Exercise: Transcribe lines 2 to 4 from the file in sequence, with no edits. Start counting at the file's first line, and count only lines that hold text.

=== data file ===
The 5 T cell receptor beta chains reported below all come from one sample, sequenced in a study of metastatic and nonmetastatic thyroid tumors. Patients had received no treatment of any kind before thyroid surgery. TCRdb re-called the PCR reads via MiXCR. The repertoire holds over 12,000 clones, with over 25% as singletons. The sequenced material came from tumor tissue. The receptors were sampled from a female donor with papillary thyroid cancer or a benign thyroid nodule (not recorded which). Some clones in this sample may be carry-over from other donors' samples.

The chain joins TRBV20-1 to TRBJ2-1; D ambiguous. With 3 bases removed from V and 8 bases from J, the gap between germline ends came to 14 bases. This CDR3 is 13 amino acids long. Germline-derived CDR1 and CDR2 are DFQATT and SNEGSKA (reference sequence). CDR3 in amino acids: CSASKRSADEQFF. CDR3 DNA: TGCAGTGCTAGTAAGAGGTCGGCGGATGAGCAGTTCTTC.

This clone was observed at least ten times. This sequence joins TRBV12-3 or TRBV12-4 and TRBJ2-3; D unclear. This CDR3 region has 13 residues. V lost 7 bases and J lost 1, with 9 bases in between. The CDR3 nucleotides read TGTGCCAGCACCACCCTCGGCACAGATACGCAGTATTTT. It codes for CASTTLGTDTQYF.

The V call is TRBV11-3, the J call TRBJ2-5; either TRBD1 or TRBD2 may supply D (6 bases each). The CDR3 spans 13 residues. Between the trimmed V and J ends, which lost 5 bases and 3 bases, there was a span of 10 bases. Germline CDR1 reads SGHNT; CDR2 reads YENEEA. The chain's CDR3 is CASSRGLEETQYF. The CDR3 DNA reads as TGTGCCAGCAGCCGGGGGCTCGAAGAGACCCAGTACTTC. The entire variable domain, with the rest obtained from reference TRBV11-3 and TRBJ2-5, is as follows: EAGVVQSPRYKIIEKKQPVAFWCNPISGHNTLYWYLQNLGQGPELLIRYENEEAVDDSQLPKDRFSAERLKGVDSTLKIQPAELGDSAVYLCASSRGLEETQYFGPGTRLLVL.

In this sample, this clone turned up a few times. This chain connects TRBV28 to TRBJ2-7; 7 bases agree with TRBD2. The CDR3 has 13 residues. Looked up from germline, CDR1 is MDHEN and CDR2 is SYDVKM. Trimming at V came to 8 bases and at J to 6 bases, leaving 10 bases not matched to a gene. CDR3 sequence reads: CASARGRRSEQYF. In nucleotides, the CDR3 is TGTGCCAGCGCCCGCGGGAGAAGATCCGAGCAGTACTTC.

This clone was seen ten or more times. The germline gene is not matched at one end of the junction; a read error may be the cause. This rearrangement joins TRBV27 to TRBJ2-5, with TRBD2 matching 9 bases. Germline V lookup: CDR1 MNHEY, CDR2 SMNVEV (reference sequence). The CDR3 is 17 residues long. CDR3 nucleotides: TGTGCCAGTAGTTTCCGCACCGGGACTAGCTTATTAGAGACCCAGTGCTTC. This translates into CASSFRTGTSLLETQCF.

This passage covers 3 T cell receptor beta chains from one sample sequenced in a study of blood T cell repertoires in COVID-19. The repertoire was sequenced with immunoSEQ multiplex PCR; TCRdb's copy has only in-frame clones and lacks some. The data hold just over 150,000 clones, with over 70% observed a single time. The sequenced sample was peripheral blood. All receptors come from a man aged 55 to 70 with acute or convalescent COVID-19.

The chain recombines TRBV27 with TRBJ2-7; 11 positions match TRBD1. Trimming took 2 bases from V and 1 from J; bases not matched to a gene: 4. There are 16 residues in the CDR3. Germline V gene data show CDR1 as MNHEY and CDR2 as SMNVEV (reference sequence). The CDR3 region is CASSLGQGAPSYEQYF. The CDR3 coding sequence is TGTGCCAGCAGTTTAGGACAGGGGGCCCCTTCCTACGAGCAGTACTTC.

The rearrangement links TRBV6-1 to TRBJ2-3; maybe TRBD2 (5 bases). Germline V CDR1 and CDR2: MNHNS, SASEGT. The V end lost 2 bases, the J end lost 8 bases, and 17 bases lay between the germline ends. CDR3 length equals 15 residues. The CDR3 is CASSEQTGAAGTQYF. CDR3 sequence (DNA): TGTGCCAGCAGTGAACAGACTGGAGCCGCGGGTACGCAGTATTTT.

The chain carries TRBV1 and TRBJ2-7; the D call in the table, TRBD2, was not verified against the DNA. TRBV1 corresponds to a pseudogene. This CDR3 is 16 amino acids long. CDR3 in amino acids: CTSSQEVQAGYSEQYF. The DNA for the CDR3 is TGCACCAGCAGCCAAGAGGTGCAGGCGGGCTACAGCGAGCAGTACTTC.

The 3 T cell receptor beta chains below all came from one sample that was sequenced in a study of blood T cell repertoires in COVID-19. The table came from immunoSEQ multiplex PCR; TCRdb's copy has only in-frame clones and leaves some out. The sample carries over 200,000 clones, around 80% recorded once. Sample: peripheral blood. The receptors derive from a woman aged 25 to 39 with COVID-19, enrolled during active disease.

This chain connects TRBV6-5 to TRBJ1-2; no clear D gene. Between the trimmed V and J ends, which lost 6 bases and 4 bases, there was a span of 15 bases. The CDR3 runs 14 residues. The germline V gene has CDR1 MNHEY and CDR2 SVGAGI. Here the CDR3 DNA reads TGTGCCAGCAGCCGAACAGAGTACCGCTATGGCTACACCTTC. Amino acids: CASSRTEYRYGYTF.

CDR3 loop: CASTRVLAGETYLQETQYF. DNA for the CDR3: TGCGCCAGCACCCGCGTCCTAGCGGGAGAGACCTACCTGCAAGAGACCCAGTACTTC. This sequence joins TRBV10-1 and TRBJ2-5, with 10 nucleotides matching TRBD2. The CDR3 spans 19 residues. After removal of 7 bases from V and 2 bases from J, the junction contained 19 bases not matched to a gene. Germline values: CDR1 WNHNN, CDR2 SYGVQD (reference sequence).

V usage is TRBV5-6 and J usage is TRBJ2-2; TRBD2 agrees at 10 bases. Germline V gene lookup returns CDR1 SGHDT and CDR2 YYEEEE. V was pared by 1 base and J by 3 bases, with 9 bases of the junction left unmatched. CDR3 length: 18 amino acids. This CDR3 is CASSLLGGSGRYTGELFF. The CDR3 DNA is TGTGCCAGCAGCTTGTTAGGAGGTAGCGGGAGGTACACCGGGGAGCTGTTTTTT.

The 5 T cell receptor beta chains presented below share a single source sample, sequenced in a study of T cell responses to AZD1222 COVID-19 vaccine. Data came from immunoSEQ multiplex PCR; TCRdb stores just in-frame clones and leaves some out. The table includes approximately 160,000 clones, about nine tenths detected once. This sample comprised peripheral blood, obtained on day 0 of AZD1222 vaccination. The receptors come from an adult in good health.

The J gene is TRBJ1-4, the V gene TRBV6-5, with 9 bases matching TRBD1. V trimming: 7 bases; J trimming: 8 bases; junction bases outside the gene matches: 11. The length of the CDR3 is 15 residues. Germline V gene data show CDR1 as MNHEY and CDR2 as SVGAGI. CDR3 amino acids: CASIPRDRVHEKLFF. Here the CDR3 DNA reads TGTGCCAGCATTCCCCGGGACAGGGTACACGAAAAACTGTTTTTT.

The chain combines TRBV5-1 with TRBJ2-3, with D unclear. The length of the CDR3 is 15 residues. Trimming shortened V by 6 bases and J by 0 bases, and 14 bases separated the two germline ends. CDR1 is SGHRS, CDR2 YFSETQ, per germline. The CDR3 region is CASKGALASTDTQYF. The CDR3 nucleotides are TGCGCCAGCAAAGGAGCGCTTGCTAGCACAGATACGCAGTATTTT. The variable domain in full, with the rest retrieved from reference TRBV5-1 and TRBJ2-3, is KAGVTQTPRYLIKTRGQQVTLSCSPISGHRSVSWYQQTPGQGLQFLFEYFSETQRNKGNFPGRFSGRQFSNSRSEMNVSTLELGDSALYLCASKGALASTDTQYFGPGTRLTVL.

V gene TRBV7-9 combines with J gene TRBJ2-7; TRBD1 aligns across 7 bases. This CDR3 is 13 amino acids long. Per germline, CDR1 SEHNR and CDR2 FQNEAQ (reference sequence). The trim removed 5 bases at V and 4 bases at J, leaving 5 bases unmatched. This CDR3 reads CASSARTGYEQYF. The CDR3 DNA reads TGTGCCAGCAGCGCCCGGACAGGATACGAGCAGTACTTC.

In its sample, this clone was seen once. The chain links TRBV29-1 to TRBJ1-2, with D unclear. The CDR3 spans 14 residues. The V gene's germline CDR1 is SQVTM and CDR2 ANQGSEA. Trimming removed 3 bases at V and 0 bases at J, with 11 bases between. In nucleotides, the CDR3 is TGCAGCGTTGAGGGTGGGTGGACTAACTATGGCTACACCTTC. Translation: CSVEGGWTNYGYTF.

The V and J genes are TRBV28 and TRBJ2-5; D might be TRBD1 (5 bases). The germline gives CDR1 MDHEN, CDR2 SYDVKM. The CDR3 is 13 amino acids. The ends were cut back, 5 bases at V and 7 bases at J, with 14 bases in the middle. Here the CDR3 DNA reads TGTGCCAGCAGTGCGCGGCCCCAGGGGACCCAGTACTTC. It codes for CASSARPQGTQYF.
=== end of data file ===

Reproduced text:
The chain joins TRBV20-1 to TRBJ2-1; D ambiguous. With 3 bases removed from V and 8 bases from J, the gap between germline ends came to 14 bases. This CDR3 is 13 amino acids long. Germline-derived CDR1 and CDR2 are DFQATT and SNEGSKA (reference sequence). CDR3 in amino acids: CSASKRSADEQFF. CDR3 DNA: TGCAGTGCTAGTAAGAGGTCGGCGGATGAGCAGTTCTTC.

This clone was observed at least ten times. This sequence joins TRBV12-3 or TRBV12-4 and TRBJ2-3; D unclear. This CDR3 region has 13 residues. V lost 7 bases and J lost 1, with 9 bases in between. The CDR3 nucleotides read TGTGCCAGCACCACCCTCGGCACAGATACGCAGTATTTT. It codes for CASTTLGTDTQYF.

The V call is TRBV11-3, the J call TRBJ2-5; either TRBD1 or TRBD2 may supply D (6 bases each). The CDR3 spans 13 residues. Between the trimmed V and J ends, which lost 5 bases and 3 bases, there was a span of 10 bases. Germline CDR1 reads SGHNT; CDR2 reads YENEEA. The chain's CDR3 is CASSRGLEETQYF. The CDR3 DNA reads as TGTGCCAGCAGCCGGGGGCTCGAAGAGACCCAGTACTTC. The entire variable domain, with the rest obtained from reference TRBV11-3 and TRBJ2-5, is as follows: EAGVVQSPRYKIIEKKQPVAFWCNPISGHNTLYWYLQNLGQGPELLIRYENEEAVDDSQLPKDRFSAERLKGVDSTLKIQPAELGDSAVYLCASSRGLEETQYFGPGTRLLVL.